Guy of Gisbourne, Gisburne, Gisborne, Gysborne, or Gisburn

Our chapel is close by Gisburn. One of the village’s most interesting connections is in the Robin Hood tales, in which the Sherriff of Nottingham employs a henchman going by the name of Guy of Gisburn. He is sometimes called Sir Guy of Gisbourne, Gisburne, Gisborne, Gysborne, or Gisborn. There is only one Gisburn in the country, and it’s ours. Some have suggested Guy came from Guiseley (West Yorks) or Guisborough (North Yorks), but I think these less likely.

Guy sometimes features in the ballads along with one Richard of the Lee aka Sir Rychard at the Lee. In A Gest of Robyn Hode, printed between 1492-1534, Richard of the Lee is lord of Verysdale or Uterysdale, often identified with Lancashire’s Wyresdale, just the other side of Bowland’s Trough, and not very far from Gisburn. There is an estate in Wyresdale called Lee, as well as a village near Preston called Lea. This circumstantial evidence suggests to me that Guy was a real person, or based upon real persons.

In Robin Hood and Guy of Gisborne, dating from 1650 but resembling a fragment from 1475, Guy is a mercenary paid to Kill Robin. He is described thus:

 

A sword and a dagger he wore by his side,

Of manye a man the bane;

And he was clad in his capull-hyde

Topp and tayll and mayne.

 

‘I dwell by dale and downe,’ quoth hee,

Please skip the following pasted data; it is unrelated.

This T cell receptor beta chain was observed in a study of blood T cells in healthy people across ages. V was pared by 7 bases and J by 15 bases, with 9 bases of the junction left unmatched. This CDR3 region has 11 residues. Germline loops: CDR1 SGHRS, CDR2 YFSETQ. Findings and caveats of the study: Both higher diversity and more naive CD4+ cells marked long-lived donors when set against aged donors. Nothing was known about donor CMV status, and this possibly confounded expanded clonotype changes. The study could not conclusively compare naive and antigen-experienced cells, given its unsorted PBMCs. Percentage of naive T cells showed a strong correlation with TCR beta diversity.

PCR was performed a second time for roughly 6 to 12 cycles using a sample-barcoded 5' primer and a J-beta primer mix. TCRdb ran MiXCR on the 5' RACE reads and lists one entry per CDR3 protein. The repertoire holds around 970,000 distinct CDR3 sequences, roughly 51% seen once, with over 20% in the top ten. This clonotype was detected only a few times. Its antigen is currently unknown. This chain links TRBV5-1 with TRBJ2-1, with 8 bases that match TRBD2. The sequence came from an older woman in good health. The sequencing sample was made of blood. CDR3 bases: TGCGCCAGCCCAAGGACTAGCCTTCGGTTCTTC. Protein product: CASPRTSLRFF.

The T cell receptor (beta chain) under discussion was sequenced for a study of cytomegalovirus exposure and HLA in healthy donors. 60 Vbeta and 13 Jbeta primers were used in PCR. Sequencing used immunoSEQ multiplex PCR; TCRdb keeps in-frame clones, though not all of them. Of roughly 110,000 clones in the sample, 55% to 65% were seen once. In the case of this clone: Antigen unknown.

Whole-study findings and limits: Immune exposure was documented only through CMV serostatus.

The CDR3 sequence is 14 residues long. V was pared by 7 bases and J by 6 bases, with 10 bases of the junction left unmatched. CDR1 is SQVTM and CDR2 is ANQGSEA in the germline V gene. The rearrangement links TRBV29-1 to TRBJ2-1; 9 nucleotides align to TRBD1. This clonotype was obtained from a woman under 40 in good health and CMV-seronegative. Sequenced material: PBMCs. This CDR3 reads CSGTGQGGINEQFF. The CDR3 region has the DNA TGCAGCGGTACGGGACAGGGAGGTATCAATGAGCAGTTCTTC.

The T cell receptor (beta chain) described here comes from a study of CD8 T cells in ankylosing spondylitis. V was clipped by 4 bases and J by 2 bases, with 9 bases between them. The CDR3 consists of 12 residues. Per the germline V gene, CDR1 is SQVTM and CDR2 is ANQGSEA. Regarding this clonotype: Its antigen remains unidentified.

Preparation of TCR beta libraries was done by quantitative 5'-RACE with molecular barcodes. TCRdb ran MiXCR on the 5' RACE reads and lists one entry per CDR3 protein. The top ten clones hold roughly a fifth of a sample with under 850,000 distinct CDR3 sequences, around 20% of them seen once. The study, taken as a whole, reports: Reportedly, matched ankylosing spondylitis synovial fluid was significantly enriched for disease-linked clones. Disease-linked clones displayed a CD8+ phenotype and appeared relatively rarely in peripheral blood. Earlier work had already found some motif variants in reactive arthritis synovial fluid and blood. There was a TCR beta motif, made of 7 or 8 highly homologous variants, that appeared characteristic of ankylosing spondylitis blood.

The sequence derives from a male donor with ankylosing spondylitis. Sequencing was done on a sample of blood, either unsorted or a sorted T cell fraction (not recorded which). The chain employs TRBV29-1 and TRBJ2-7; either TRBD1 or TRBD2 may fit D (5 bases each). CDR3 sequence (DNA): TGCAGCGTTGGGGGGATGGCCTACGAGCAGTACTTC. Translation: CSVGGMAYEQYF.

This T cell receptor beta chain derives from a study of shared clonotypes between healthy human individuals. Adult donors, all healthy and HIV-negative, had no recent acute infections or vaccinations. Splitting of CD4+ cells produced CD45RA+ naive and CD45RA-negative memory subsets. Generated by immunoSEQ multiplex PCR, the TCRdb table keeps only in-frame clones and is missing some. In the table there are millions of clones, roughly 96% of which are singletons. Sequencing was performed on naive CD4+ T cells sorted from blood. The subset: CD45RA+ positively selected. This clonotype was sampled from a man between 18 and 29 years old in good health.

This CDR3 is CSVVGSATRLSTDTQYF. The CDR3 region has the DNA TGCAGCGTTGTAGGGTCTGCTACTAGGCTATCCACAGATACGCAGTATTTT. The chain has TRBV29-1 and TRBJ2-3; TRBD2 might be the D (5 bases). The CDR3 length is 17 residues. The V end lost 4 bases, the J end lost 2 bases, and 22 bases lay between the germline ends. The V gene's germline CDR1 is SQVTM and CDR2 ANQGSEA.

‘And Robin to take I’me sworne;

And when I am callèd by my right name

I am Guy of good Gisborne.’


That quaint, pretty village so many of us drive through each week, may well have been the birthplace of one of English history’s, or perhaps literature’s, most fearsome characters. ‘Good Gisborne’ is a lovely place, for sure. But like everywhere else, it breeds sinners. I hope one of its most famous sons, if he was real, found the grace of God. I hope its current denizens do likewise. Their sins may be less obvious and fearsome, but failing God's standard, by a little or a lot, is a fail. Thankfully, God’s capacity and willingness to forgive is greater even than Guy’s ability to sin:

Moreover the law entered, that the offence might abound. But where sin abounded, grace did much more abound. Romans 5:20

Models of Guy and Robin fighting can be purchased from Hobby Bunker.  

Allen W. Wright, www.BoldOutlaw.com

W. T. W. Potts, Lancashire and the Legend of Robin Hood.